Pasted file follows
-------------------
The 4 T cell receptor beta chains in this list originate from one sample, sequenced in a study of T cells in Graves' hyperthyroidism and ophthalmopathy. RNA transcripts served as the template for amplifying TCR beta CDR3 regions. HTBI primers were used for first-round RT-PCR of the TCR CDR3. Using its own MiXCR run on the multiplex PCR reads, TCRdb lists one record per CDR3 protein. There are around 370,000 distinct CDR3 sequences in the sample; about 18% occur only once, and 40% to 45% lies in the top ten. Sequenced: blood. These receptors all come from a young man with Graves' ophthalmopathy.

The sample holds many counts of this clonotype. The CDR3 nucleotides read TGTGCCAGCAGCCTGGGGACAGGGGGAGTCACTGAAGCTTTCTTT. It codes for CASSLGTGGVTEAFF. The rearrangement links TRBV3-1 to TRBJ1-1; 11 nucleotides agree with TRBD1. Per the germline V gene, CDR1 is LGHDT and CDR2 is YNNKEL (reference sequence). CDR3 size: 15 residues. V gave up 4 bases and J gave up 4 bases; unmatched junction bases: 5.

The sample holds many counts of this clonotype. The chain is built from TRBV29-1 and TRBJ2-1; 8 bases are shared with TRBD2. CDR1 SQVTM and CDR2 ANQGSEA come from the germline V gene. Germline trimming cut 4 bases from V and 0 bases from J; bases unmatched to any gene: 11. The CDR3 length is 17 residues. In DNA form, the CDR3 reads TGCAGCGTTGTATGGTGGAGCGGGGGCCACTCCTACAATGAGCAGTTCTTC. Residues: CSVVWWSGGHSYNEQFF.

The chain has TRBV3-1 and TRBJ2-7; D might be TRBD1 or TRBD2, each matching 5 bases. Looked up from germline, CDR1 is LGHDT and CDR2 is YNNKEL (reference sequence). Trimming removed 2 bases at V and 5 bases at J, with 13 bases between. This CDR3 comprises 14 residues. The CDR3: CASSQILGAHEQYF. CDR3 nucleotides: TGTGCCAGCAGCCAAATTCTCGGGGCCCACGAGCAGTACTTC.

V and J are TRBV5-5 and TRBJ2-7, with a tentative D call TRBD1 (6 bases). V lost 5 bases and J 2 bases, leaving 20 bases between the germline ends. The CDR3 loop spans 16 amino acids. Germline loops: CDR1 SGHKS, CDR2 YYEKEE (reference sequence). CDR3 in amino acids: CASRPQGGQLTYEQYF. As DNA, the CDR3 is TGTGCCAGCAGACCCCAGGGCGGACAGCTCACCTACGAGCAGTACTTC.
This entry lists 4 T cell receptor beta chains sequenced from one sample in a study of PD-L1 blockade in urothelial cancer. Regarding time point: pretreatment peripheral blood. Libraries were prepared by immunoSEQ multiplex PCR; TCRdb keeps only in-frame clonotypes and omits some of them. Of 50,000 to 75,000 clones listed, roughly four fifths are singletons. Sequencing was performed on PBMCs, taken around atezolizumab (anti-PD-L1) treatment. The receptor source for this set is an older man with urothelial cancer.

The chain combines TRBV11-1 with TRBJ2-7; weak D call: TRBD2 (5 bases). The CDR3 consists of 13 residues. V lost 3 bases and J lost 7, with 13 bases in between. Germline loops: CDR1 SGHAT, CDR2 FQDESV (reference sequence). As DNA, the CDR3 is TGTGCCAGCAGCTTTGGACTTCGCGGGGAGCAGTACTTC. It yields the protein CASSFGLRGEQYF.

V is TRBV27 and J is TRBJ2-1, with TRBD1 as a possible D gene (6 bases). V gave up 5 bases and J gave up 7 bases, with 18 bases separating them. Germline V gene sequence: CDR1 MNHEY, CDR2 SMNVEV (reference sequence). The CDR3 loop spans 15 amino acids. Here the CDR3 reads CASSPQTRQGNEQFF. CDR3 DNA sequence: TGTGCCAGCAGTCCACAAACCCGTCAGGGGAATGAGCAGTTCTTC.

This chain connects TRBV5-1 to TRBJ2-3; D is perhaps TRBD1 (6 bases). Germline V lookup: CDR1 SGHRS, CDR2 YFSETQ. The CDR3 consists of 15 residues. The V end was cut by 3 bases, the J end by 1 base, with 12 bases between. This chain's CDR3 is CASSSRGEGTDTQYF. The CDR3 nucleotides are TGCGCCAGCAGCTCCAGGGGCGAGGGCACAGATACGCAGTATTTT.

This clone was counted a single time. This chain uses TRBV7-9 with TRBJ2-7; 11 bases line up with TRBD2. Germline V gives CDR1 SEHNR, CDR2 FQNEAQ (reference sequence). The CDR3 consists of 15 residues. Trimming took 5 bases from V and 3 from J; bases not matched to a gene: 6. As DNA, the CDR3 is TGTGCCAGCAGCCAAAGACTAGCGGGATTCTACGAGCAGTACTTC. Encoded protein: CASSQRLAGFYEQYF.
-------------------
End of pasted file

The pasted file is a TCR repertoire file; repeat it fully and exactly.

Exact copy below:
The 4 T cell receptor beta chains in this list originate from one sample, sequenced in a study of T cells in Graves' hyperthyroidism and ophthalmopathy. RNA transcripts served as the template for amplifying TCR beta CDR3 regions. HTBI primers were used for first-round RT-PCR of the TCR CDR3. Using its own MiXCR run on the multiplex PCR reads, TCRdb lists one record per CDR3 protein. There are around 370,000 distinct CDR3 sequences in the sample; about 18% occur only once, and 40% to 45% lies in the top ten. Sequenced: blood. These receptors all come from a young man with Graves' ophthalmopathy.

The sample holds many counts of this clonotype. The CDR3 nucleotides read TGTGCCAGCAGCCTGGGGACAGGGGGAGTCACTGAAGCTTTCTTT. It codes for CASSLGTGGVTEAFF. The rearrangement links TRBV3-1 to TRBJ1-1; 11 nucleotides agree with TRBD1. Per the germline V gene, CDR1 is LGHDT and CDR2 is YNNKEL (reference sequence). CDR3 size: 15 residues. V gave up 4 bases and J gave up 4 bases; unmatched junction bases: 5.

The sample holds many counts of this clonotype. The chain is built from TRBV29-1 and TRBJ2-1; 8 bases are shared with TRBD2. CDR1 SQVTM and CDR2 ANQGSEA come from the germline V gene. Germline trimming cut 4 bases from V and 0 bases from J; bases unmatched to any gene: 11. The CDR3 length is 17 residues. In DNA form, the CDR3 reads TGCAGCGTTGTATGGTGGAGCGGGGGCCACTCCTACAATGAGCAGTTCTTC. Residues: CSVVWWSGGHSYNEQFF.

The chain has TRBV3-1 and TRBJ2-7; D might be TRBD1 or TRBD2, each matching 5 bases. Looked up from germline, CDR1 is LGHDT and CDR2 is YNNKEL (reference sequence). Trimming removed 2 bases at V and 5 bases at J, with 13 bases between. This CDR3 comprises 14 residues. The CDR3: CASSQILGAHEQYF. CDR3 nucleotides: TGTGCCAGCAGCCAAATTCTCGGGGCCCACGAGCAGTACTTC.

V and J are TRBV5-5 and TRBJ2-7, with a tentative D call TRBD1 (6 bases). V lost 5 bases and J 2 bases, leaving 20 bases between the germline ends. The CDR3 loop spans 16 amino acids. Germline loops: CDR1 SGHKS, CDR2 YYEKEE (reference sequence). CDR3 in amino acids: CASRPQGGQLTYEQYF. As DNA, the CDR3 is TGTGCCAGCAGACCCCAGGGCGGACAGCTCACCTACGAGCAGTACTTC.
This entry lists 4 T cell receptor beta chains sequenced from one sample in a study of PD-L1 blockade in urothelial cancer. Regarding time point: pretreatment peripheral blood. Libraries were prepared by immunoSEQ multiplex PCR; TCRdb keeps only in-frame clonotypes and omits some of them. Of 50,000 to 75,000 clones listed, roughly four fifths are singletons. Sequencing was performed on PBMCs, taken around atezolizumab (anti-PD-L1) treatment. The receptor source for this set is an older man with urothelial cancer.

The chain combines TRBV11-1 with TRBJ2-7; weak D call: TRBD2 (5 bases). The CDR3 consists of 13 residues. V lost 3 bases and J lost 7, with 13 bases in between. Germline loops: CDR1 SGHAT, CDR2 FQDESV (reference sequence). As DNA, the CDR3 is TGTGCCAGCAGCTTTGGACTTCGCGGGGAGCAGTACTTC. It yields the protein CASSFGLRGEQYF.

V is TRBV27 and J is TRBJ2-1, with TRBD1 as a possible D gene (6 bases). V gave up 5 bases and J gave up 7 bases, with 18 bases separating them. Germline V gene sequence: CDR1 MNHEY, CDR2 SMNVEV (reference sequence). The CDR3 loop spans 15 amino acids. Here the CDR3 reads CASSPQTRQGNEQFF. CDR3 DNA sequence: TGTGCCAGCAGTCCACAAACCCGTCAGGGGAATGAGCAGTTCTTC.

This chain connects TRBV5-1 to TRBJ2-3; D is perhaps TRBD1 (6 bases). Germline V lookup: CDR1 SGHRS, CDR2 YFSETQ. The CDR3 consists of 15 residues. The V end was cut by 3 bases, the J end by 1 base, with 12 bases between. This chain's CDR3 is CASSSRGEGTDTQYF. The CDR3 nucleotides are TGCGCCAGCAGCTCCAGGGGCGAGGGCACAGATACGCAGTATTTT.

This clone was counted a single time. This chain uses TRBV7-9 with TRBJ2-7; 11 bases line up with TRBD2. Germline V gives CDR1 SEHNR, CDR2 FQNEAQ (reference sequence). The CDR3 consists of 15 residues. Trimming took 5 bases from V and 3 from J; bases not matched to a gene: 6. As DNA, the CDR3 is TGTGCCAGCAGCCAAAGACTAGCGGGATTCTACGAGCAGTACTTC. Encoded protein: CASSQRLAGFYEQYF.